Climate Marchers’ Conundrum: Whether To Embrace Shale Gas?

President Obama, Ban Ki-moon and 300,000 others showed up in New York City this week to support the use of modern technologies and cleaner fuels. But at least four notable heads-of-state stayed home, each of whom is just as important in the battle against global warming. Missing: China, India, Russia and Canada.

While it may seem hard to reconcile that some of the globe’s biggest polluters skipped the event — they still sent delegations as a show of respect — it is not necessarily a blow to the cause. That’s because of unconventional shale gas — and the wealth of those supplies all around the world. The paradox is whether climate activists can possibly embrace natural gas a bridge fuel until greener energies would win greater market acceptance. Possible?

“We should have increasingly stringent regulations on coal to help us move away from it,” says Michael Shellenberger, president of the Breakthrough Institute, an environmental think tank. “Cheap natural gas helps a lot. But we need to ramp up our investments in renewables and nuclear energy so that they can compete with coal and natural gas.”

The Breakthrough Institute is part of the push to crack the climate change code by first ditching coal-fired power and using mostly natural gas and nuclear energy. It’s a far more pragmatic approach to lessening all the pollutants that are regulated under the Clean Air Act — ones that don’t just include carbon dioxide but also sulfur dioxide, nitrogen dioxide and particulate matter. That position on natural gas is, generally, supported by the Worldwatch Institute.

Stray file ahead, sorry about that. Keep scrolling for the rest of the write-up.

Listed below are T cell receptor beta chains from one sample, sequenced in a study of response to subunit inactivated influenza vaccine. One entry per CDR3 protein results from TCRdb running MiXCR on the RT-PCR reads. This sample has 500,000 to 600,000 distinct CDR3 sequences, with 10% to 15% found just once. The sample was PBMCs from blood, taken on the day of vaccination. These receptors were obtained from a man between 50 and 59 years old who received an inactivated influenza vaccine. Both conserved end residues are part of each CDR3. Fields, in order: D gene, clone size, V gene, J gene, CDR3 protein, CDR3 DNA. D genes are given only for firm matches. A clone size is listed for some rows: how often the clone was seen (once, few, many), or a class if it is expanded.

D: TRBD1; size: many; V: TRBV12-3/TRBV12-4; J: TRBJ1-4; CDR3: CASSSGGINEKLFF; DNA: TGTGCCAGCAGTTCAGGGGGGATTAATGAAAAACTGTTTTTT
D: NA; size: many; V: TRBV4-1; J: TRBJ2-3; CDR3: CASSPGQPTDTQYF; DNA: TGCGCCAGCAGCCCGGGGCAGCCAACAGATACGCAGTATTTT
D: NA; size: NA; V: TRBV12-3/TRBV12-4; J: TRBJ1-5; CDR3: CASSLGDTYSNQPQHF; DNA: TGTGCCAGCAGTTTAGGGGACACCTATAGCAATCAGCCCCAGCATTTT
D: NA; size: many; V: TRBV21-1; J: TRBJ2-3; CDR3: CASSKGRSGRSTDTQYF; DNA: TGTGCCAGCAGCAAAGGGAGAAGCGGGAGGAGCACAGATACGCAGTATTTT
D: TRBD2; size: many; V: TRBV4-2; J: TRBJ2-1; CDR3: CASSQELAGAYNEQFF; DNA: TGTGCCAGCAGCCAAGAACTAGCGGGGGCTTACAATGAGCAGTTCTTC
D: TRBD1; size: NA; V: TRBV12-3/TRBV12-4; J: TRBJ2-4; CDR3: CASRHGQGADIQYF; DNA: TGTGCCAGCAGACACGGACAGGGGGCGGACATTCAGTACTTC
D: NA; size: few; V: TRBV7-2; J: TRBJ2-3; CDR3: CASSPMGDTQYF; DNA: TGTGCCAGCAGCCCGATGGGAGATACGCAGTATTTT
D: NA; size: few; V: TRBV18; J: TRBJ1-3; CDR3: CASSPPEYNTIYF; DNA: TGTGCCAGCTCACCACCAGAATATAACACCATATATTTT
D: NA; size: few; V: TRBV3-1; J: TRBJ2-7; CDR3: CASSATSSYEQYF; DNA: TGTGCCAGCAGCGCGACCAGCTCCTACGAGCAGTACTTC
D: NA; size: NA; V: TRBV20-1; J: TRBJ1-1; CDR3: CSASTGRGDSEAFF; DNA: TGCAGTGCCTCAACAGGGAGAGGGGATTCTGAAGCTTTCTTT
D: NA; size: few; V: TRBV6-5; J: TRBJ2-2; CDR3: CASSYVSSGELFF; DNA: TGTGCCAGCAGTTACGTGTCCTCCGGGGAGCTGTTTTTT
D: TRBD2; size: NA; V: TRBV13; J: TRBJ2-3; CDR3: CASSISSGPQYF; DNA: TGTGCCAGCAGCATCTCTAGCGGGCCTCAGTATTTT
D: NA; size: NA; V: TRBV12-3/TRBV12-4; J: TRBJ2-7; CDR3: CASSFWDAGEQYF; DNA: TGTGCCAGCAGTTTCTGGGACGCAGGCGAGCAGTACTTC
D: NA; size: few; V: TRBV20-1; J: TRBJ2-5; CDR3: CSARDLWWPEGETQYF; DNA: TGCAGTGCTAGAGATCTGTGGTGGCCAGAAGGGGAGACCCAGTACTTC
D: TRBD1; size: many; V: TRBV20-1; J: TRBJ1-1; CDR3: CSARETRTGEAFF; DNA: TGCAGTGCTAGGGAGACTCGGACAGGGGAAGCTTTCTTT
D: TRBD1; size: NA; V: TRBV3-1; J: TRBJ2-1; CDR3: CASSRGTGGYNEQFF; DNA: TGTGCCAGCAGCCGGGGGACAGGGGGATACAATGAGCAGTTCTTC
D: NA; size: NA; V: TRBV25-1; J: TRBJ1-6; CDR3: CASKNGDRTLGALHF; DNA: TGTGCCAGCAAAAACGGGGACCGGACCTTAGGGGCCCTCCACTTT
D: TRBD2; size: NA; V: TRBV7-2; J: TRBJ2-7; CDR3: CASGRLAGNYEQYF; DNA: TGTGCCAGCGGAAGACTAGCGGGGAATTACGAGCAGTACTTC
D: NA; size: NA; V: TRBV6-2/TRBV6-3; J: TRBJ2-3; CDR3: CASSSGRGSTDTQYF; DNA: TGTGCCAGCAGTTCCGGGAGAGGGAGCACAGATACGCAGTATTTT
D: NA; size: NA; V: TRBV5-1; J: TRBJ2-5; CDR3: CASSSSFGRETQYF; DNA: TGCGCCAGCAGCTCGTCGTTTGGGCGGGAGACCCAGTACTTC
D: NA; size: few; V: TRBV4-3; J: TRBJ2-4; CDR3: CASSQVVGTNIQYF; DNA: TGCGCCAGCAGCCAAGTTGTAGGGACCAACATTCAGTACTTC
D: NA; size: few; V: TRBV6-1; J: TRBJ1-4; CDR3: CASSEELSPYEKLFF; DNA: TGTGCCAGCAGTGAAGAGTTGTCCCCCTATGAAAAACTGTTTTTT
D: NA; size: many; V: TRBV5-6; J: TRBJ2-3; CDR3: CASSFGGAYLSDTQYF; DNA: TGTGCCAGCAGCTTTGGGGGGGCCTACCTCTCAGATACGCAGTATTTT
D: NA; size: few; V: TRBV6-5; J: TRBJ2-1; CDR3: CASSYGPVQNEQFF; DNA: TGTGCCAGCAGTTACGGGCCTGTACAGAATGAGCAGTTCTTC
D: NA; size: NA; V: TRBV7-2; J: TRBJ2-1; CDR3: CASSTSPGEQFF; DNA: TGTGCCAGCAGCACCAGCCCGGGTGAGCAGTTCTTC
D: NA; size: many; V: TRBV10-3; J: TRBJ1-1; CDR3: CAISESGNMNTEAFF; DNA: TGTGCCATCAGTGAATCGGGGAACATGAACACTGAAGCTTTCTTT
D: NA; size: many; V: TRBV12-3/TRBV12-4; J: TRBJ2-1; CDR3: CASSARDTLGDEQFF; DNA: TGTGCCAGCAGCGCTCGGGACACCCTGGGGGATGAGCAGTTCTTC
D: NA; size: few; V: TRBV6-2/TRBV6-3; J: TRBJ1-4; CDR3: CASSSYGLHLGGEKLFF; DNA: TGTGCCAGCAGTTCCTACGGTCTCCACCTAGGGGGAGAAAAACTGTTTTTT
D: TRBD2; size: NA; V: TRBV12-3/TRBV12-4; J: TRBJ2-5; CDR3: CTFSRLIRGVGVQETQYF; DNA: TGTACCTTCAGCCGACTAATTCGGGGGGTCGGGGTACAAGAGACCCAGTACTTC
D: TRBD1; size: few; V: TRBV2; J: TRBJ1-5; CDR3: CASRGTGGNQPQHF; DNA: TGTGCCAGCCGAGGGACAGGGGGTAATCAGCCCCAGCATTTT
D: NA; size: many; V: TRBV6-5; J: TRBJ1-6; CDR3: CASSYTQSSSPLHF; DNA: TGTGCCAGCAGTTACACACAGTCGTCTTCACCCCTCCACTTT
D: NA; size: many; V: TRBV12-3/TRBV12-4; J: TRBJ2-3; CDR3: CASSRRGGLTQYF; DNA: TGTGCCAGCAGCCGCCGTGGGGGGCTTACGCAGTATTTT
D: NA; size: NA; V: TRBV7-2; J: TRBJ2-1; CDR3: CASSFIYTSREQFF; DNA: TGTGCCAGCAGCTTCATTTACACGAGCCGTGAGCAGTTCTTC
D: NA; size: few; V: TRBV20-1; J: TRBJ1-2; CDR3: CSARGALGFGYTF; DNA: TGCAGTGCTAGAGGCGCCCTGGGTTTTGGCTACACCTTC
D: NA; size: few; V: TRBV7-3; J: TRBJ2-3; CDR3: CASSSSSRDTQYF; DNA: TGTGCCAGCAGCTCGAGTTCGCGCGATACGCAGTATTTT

While the United States has the technology to develop such shale gas reserves, the rest of the world has yet to catch up. If ever they do, both China and India have a plethora of unconventional fuel under their feet, as does Canada. And if those resources could eventually be produced, the fuel would supplant coal usage, especially in the world’s emerging economies. Consider that China is globe’s biggest carbon emitter, followed by the United States and India.

English: President Barack Obama meets with Chinese Premier Wen Jiabao during a bilateral meeting at the United Nations Climate Change Conference in Copenhagen. Dansk: Præsident Barack Obama møder med Kinas formand for statsrådet Wen Jiabao under et bilateralt møde ved de Forenede Nationers Klimakonference i København. (Photo credit: Wikipedia)

The environmental movement — including many of those climate marchers present in New York City this week — want to skip past the fossil fuels and move straight into the green era. Right now, though, renewable fuels account for 10 percent of energy consumption and 13 percent of electricity generation in this country. Getting it over the 50 percent hump will take time.

“The overall energy strategy is changing and is geared toward more natural gas, which also creates jobs and which has fewer greenhouse gas emissions,” says former New Jersey Governor Christine Todd Whitman, in an interview with this writer for a story in Public Utilities Fortnightly.

Whitman, who also served as President George W. Bush’s EPA administrator and who is now a co-chair for the pro-nuclear CASEnergy Coalition, is also touting nuclear energy as a reliable and carbon-free fuel.

If the reduction of carbon emissions is the goal of the U.S. president, the United Nation’s secretary general and the “People’s Climate March,” they might be partially pleased: In this country, carbon releases are 10 percent less than they were in 2005, mostly the result of switching from coal to natural gas.

via Climate Marchers’ Conundrum: Whether To Embrace Shale Gas?.